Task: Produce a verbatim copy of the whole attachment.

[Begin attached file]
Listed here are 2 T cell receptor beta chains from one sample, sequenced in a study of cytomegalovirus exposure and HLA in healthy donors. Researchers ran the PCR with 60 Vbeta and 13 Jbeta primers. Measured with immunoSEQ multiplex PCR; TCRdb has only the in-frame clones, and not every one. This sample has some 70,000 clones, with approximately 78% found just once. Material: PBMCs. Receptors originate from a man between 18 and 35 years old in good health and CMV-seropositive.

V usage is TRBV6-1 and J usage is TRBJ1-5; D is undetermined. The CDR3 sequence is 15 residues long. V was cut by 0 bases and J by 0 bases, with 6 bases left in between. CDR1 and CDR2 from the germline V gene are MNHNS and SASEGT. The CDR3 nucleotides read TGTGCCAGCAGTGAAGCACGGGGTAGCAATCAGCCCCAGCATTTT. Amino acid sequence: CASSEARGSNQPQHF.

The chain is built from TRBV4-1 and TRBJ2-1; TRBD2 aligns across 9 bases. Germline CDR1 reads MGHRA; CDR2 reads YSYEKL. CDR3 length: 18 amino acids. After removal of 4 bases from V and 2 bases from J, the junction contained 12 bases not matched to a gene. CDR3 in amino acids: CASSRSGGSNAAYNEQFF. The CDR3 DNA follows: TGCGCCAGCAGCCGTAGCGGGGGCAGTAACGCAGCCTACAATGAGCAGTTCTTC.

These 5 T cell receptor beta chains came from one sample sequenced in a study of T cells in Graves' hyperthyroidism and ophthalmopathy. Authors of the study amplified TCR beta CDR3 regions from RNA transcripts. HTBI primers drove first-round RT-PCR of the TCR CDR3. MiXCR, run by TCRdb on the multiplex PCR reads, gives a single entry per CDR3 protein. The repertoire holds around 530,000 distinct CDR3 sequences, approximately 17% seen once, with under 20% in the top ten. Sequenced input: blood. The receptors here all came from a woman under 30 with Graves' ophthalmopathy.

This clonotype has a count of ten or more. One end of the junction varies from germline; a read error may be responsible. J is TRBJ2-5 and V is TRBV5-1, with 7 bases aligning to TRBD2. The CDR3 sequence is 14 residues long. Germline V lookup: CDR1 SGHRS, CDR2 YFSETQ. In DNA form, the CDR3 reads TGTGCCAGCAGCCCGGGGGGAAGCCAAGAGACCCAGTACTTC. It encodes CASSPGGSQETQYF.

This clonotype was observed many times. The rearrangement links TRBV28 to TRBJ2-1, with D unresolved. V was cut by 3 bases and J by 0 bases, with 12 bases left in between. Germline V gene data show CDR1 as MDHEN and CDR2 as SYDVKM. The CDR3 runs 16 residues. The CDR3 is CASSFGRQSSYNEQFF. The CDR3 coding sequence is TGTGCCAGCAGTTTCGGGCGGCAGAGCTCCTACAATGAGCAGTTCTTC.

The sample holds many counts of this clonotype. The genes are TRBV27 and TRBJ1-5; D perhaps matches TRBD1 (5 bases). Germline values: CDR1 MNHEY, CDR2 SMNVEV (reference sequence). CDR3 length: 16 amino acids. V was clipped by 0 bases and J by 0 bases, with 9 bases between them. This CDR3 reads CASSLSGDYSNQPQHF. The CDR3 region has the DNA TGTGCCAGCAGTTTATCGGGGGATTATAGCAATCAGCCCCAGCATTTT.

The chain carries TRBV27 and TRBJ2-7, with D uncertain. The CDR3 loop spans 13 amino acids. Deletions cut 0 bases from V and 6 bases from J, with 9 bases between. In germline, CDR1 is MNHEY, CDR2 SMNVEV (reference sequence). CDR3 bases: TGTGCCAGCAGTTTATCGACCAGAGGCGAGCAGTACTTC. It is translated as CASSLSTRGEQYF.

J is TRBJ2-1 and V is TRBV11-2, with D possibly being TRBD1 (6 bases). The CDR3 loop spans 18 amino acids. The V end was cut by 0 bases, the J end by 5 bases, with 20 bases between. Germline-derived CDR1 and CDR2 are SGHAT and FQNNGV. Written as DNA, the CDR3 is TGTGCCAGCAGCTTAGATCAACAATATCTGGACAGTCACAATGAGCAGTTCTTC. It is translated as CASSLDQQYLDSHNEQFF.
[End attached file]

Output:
Listed here are 2 T cell receptor beta chains from one sample, sequenced in a study of cytomegalovirus exposure and HLA in healthy donors. Researchers ran the PCR with 60 Vbeta and 13 Jbeta primers. Measured with immunoSEQ multiplex PCR; TCRdb has only the in-frame clones, and not every one. This sample has some 70,000 clones, with approximately 78% found just once. Material: PBMCs. Receptors originate from a man between 18 and 35 years old in good health and CMV-seropositive.

V usage is TRBV6-1 and J usage is TRBJ1-5; D is undetermined. The CDR3 sequence is 15 residues long. V was cut by 0 bases and J by 0 bases, with 6 bases left in between. CDR1 and CDR2 from the germline V gene are MNHNS and SASEGT. The CDR3 nucleotides read TGTGCCAGCAGTGAAGCACGGGGTAGCAATCAGCCCCAGCATTTT. Amino acid sequence: CASSEARGSNQPQHF.

The chain is built from TRBV4-1 and TRBJ2-1; TRBD2 aligns across 9 bases. Germline CDR1 reads MGHRA; CDR2 reads YSYEKL. CDR3 length: 18 amino acids. After removal of 4 bases from V and 2 bases from J, the junction contained 12 bases not matched to a gene. CDR3 in amino acids: CASSRSGGSNAAYNEQFF. The CDR3 DNA follows: TGCGCCAGCAGCCGTAGCGGGGGCAGTAACGCAGCCTACAATGAGCAGTTCTTC.

These 5 T cell receptor beta chains came from one sample sequenced in a study of T cells in Graves' hyperthyroidism and ophthalmopathy. Authors of the study amplified TCR beta CDR3 regions from RNA transcripts. HTBI primers drove first-round RT-PCR of the TCR CDR3. MiXCR, run by TCRdb on the multiplex PCR reads, gives a single entry per CDR3 protein. The repertoire holds around 530,000 distinct CDR3 sequences, approximately 17% seen once, with under 20% in the top ten. Sequenced input: blood. The receptors here all came from a woman under 30 with Graves' ophthalmopathy.

This clonotype has a count of ten or more. One end of the junction varies from germline; a read error may be responsible. J is TRBJ2-5 and V is TRBV5-1, with 7 bases aligning to TRBD2. The CDR3 sequence is 14 residues long. Germline V lookup: CDR1 SGHRS, CDR2 YFSETQ. In DNA form, the CDR3 reads TGTGCCAGCAGCCCGGGGGGAAGCCAAGAGACCCAGTACTTC. It encodes CASSPGGSQETQYF.

This clonotype was observed many times. The rearrangement links TRBV28 to TRBJ2-1, with D unresolved. V was cut by 3 bases and J by 0 bases, with 12 bases left in between. Germline V gene data show CDR1 as MDHEN and CDR2 as SYDVKM. The CDR3 runs 16 residues. The CDR3 is CASSFGRQSSYNEQFF. The CDR3 coding sequence is TGTGCCAGCAGTTTCGGGCGGCAGAGCTCCTACAATGAGCAGTTCTTC.

The sample holds many counts of this clonotype. The genes are TRBV27 and TRBJ1-5; D perhaps matches TRBD1 (5 bases). Germline values: CDR1 MNHEY, CDR2 SMNVEV (reference sequence). CDR3 length: 16 amino acids. V was clipped by 0 bases and J by 0 bases, with 9 bases between them. This CDR3 reads CASSLSGDYSNQPQHF. The CDR3 region has the DNA TGTGCCAGCAGTTTATCGGGGGATTATAGCAATCAGCCCCAGCATTTT.

The chain carries TRBV27 and TRBJ2-7, with D uncertain. The CDR3 loop spans 13 amino acids. Deletions cut 0 bases from V and 6 bases from J, with 9 bases between. In germline, CDR1 is MNHEY, CDR2 SMNVEV (reference sequence). CDR3 bases: TGTGCCAGCAGTTTATCGACCAGAGGCGAGCAGTACTTC. It is translated as CASSLSTRGEQYF.

J is TRBJ2-1 and V is TRBV11-2, with D possibly being TRBD1 (6 bases). The CDR3 loop spans 18 amino acids. The V end was cut by 0 bases, the J end by 5 bases, with 20 bases between. Germline-derived CDR1 and CDR2 are SGHAT and FQNNGV. Written as DNA, the CDR3 is TGTGCCAGCAGCTTAGATCAACAATATCTGGACAGTCACAATGAGCAGTTCTTC. It is translated as CASSLDQQYLDSHNEQFF.